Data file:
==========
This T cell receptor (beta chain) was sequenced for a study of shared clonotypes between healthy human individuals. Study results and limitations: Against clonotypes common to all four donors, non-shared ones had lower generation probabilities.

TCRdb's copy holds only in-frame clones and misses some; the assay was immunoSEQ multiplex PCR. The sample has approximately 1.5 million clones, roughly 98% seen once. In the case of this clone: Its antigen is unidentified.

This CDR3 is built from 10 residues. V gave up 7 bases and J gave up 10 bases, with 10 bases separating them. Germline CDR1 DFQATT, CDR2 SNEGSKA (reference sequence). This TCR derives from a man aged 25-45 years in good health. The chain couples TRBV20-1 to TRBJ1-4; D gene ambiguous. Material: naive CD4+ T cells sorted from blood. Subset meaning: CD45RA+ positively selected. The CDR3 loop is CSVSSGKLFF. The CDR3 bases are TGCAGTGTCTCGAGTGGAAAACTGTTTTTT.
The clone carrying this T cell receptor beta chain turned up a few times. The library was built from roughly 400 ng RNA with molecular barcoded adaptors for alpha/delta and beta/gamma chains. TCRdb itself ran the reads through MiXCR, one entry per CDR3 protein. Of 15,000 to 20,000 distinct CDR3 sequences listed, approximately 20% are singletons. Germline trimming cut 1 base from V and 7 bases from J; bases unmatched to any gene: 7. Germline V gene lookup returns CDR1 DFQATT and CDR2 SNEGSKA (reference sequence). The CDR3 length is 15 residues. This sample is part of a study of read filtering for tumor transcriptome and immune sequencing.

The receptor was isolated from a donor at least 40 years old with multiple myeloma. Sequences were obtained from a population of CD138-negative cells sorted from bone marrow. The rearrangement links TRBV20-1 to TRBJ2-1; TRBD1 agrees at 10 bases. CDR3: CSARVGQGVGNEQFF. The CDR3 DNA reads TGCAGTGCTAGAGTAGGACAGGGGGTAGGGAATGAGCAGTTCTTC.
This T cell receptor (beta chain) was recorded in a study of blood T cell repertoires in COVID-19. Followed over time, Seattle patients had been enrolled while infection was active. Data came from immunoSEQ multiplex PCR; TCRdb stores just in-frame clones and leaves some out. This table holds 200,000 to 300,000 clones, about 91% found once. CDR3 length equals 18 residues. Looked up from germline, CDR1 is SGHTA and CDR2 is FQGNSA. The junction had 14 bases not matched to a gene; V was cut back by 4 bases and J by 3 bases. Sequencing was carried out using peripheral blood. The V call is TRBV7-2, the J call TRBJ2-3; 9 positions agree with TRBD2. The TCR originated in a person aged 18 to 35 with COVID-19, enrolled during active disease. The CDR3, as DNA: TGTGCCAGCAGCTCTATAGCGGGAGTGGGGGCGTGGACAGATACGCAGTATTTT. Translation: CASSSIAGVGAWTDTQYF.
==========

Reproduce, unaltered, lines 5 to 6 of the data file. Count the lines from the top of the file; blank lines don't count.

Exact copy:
The receptor was isolated from a donor at least 40 years old with multiple myeloma. Sequences were obtained from a population of CD138-negative cells sorted from bone marrow. The rearrangement links TRBV20-1 to TRBJ2-1; TRBD1 agrees at 10 bases. CDR3: CSARVGQGVGNEQFF. The CDR3 DNA reads TGCAGTGCTAGAGTAGGACAGGGGGTAGGGAATGAGCAGTTCTTC.
This T cell receptor (beta chain) was recorded in a study of blood T cell repertoires in COVID-19. Followed over time, Seattle patients had been enrolled while infection was active. Data came from immunoSEQ multiplex PCR; TCRdb stores just in-frame clones and leaves some out. This table holds 200,000 to 300,000 clones, about 91% found once. CDR3 length equals 18 residues. Looked up from germline, CDR1 is SGHTA and CDR2 is FQGNSA. The junction had 14 bases not matched to a gene; V was cut back by 4 bases and J by 3 bases. Sequencing was carried out using peripheral blood. The V call is TRBV7-2, the J call TRBJ2-3; 9 positions agree with TRBD2. The TCR originated in a person aged 18 to 35 with COVID-19, enrolled during active disease. The CDR3, as DNA: TGTGCCAGCAGCTCTATAGCGGGAGTGGGGGCGTGGACAGATACGCAGTATTTT. Translation: CASSSIAGVGAWTDTQYF.